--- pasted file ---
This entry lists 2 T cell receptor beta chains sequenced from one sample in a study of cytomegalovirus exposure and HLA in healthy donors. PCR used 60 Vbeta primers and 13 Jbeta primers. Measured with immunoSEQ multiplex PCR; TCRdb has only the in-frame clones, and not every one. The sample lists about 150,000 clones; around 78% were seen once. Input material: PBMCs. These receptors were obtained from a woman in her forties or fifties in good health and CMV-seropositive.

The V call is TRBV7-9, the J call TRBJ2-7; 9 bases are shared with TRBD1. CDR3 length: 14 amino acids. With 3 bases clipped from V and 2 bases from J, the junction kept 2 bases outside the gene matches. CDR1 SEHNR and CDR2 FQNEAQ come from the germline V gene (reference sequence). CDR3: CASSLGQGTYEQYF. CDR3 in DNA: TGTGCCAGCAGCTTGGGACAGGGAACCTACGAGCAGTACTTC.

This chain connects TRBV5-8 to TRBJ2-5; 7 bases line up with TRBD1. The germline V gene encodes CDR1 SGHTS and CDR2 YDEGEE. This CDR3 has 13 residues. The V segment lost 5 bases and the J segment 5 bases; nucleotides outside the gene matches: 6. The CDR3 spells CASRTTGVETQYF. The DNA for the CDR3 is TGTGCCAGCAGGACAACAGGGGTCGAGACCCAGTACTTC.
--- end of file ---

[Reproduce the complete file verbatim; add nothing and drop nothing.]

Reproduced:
This entry lists 2 T cell receptor beta chains sequenced from one sample in a study of cytomegalovirus exposure and HLA in healthy donors. PCR used 60 Vbeta primers and 13 Jbeta primers. Measured with immunoSEQ multiplex PCR; TCRdb has only the in-frame clones, and not every one. The sample lists about 150,000 clones; around 78% were seen once. Input material: PBMCs. These receptors were obtained from a woman in her forties or fifties in good health and CMV-seropositive.

The V call is TRBV7-9, the J call TRBJ2-7; 9 bases are shared with TRBD1. CDR3 length: 14 amino acids. With 3 bases clipped from V and 2 bases from J, the junction kept 2 bases outside the gene matches. CDR1 SEHNR and CDR2 FQNEAQ come from the germline V gene (reference sequence). CDR3: CASSLGQGTYEQYF. CDR3 in DNA: TGTGCCAGCAGCTTGGGACAGGGAACCTACGAGCAGTACTTC.

This chain connects TRBV5-8 to TRBJ2-5; 7 bases line up with TRBD1. The germline V gene encodes CDR1 SGHTS and CDR2 YDEGEE. This CDR3 has 13 residues. The V segment lost 5 bases and the J segment 5 bases; nucleotides outside the gene matches: 6. The CDR3 spells CASRTTGVETQYF. The DNA for the CDR3 is TGTGCCAGCAGGACAACAGGGGTCGAGACCCAGTACTTC.